Unfortunately nausea is a relatively common side effect of epidural morphine and is not always dose related despite what [Dr B] implies in his letter of July 14th to [a staff member] in the HDC's office. Thus in someone with a history of nausea in association with two less potent opioids (codeine and tramadol) its occurrence on this occasion might have been anticipated, regardless of whether a 'normal' dose of epidural morphine or an accidentally larger one was given. Indeed [Dr B] appears to have considered this both during the consent process and when he  gave intraoperative dexamethasone (an anti nauseant shown to be effective for epidural morphine related symptoms) and prescribed two further drugs for use post operatively (ondansetron and droperidol). In addition [the medical practitioner] who [Dr B] transferred immediate post-operative care to when [Mrs A] went to ICU, prescribed transdermal hyoscine (Scopaderm). The use of four drugs to treat nausea would normally be regarded as appropriate, the use of further medicines (eg cyclizine) increasing the likelihood of side effects such as dizziness. It is not possible to determine the cause of [Mrs A's] dizziness. It may have been due to the morphine or the droperidol she received, post-operatively (recordings demonstrate it was not due to hypotension). I am unable to comment on how [Mrs A] and her family perceived [Dr B's] approaches to them however from her letter [Mrs A] does appear to have been inappropriately informed (e.g. by 'two different medical people') of the risks of the situation she was in and thus [Dr B's] response may have seemed insufficient.

5. Was it appropriate for [Dr B] to enter the details for the epidural needle and catheter insertion by hand rather than scanning the syringe barcodes into the [record-keeping system] prior to injection?

From the information supplied it is unclear how the epidural drugs were given and thus the following comments are based on my own previous experience. It is likely that towards the end of the surgery the surgeon threaded a catheter into the epidural space under 'direct vision' and aseptically handed it to [Dr B] so that he could administer the drugs from syringes the outsides of which were not sterile. The timing of the drug administration and the description of it being a 'single shot' technique would fit with this. If that is the case then [Dr B] did not enter details by hand but used the 'drop down' menus in the [record-keeping system's] program to indicate a single lumbar epidural dose of ropivacaine, fentanyl and morphine was inserted at 14.59h on 10th May by the surgeon. The [record-keeping system] program automatically shows the name of the inserting anaesthetist as the person who has signed into the program. It is not uncommon for details of drugs used in regional anaesthesia to be entered into the record using the same method as [Dr B] (e.g. when the anaesthetist is gowned and draped with a sterile syringe of drugs which does not carry a bar code and is remote from the bar scanning hand piece). Furthermore he noted in his letter to [Mrs A] that at the time he did not know how to 'import' scanned drug data into the regional anaesthesia record. Even if he had known it would still require 'manual' entry of dosing since scanning only identifies the drug not the dose that is given. Because this method of data entry is not uncommon it cannot be regarded as inappropriate.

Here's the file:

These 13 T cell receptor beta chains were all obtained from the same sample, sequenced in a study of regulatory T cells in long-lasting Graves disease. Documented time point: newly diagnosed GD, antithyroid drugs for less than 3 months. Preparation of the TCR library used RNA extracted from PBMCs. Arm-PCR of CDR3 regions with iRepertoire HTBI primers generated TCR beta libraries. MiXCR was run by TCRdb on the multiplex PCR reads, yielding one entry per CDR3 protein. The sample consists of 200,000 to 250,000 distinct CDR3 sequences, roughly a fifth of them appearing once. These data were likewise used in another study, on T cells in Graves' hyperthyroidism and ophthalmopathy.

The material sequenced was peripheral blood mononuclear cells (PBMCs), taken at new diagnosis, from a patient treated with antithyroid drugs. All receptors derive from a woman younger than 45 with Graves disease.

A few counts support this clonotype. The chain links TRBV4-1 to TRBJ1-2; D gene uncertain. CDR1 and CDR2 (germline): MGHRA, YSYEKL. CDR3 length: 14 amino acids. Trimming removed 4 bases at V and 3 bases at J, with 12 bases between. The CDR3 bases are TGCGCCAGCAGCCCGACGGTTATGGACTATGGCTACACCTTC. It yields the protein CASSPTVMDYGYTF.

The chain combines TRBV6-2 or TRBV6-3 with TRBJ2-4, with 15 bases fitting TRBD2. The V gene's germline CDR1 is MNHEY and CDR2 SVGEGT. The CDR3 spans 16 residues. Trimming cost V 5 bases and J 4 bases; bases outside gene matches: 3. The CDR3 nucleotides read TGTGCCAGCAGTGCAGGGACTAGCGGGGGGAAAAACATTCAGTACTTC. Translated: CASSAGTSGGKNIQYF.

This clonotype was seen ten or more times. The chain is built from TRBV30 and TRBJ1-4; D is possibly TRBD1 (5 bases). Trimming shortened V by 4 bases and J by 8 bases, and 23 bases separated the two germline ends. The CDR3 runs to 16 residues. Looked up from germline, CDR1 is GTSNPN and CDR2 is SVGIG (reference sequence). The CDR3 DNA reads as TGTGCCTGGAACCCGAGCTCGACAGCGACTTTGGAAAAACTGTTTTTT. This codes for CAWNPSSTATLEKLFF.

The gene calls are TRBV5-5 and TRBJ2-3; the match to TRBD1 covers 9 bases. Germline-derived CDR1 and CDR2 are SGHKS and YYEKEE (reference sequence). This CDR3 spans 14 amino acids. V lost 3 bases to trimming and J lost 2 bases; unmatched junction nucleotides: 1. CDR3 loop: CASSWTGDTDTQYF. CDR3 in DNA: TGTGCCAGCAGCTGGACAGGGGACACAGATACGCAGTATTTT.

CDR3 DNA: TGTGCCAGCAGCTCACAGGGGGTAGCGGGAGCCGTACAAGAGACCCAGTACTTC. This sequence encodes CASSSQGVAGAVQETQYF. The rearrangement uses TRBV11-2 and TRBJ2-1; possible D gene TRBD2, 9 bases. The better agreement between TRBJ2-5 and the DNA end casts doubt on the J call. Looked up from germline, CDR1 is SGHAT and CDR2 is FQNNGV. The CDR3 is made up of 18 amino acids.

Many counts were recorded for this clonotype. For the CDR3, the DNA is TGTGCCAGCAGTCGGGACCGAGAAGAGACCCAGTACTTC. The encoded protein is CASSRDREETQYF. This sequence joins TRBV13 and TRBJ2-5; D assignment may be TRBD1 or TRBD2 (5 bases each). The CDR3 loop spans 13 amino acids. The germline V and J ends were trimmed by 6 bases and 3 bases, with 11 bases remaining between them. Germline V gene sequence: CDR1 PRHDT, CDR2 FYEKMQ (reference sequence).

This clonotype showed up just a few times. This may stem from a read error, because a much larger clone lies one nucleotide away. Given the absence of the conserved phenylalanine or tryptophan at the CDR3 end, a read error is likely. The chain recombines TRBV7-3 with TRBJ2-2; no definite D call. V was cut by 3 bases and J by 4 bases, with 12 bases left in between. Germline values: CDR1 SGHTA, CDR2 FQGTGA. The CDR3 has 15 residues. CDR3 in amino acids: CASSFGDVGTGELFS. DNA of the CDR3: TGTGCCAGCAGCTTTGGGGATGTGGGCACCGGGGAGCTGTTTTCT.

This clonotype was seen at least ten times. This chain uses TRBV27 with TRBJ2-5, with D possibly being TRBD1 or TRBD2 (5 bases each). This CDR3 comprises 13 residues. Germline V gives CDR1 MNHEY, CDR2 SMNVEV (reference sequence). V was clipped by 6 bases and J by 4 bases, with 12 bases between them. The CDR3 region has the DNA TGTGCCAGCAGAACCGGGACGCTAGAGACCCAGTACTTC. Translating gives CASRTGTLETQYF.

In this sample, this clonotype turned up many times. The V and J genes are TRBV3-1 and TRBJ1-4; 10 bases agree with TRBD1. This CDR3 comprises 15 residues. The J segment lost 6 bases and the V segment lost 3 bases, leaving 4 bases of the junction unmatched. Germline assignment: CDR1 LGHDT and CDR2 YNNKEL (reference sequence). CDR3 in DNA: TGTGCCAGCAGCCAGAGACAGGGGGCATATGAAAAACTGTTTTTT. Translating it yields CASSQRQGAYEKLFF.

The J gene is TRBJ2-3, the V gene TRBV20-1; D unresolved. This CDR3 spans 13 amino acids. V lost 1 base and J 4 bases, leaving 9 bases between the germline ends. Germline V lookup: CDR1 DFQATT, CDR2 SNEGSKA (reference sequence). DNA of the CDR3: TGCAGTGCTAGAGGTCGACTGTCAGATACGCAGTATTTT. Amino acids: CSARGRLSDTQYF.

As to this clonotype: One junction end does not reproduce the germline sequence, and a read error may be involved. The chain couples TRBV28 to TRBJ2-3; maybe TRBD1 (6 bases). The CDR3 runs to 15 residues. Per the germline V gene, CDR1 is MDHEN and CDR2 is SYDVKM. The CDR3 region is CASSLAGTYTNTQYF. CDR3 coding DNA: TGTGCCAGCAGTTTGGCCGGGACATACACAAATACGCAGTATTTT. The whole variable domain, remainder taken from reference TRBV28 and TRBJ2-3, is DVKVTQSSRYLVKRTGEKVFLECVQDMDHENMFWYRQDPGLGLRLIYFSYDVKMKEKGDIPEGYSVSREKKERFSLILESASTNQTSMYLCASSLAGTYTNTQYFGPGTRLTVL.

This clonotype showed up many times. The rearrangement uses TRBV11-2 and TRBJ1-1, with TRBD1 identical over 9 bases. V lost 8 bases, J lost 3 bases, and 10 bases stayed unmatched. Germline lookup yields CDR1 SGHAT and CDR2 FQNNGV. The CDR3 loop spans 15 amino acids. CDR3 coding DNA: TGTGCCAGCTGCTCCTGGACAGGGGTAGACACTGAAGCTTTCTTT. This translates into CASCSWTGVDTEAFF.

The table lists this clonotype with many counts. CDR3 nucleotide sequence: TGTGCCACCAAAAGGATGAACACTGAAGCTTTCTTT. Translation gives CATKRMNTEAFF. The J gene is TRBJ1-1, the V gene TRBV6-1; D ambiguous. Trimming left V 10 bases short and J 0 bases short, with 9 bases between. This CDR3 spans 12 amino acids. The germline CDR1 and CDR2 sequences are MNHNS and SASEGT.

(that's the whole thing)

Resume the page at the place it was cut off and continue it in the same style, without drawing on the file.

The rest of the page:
6. Comment on the adequacy of the safety systems in place at the time of events, namely, use of the [record-keeping system] record-keeping system and whether it was adequately utilised. 

For a variety of reasons [the record-keeping system] is rarely used to its full capacity, e.g.:

• The use of pre-filled barcoded syringes is very limited because of their cost.

• Scanning of syringes immediately pre administration is not always undertaken because of the delays in administration that can ensue (e.g. in emergent situations) and/or the physical challenge of scanning and injecting at a remote site.

• Event data is also commonly entered non concurrently and may be derived from a personalised drop down menu rather than being constructed as procedures are carried out on a particular patient.

• 'Human factors'.

Thus [the record-keeping system] often does not provide the degree of safety that is theoretically possible.

From the documentation it is not possible to know exactly how the system was utilised by [Dr B], however his description of what occurred and the recordings suggest his utilisation of the system was not atypical. 

7. Should the audio alert speaker in [the theatre] for the [record-keeping system] system have been switched on?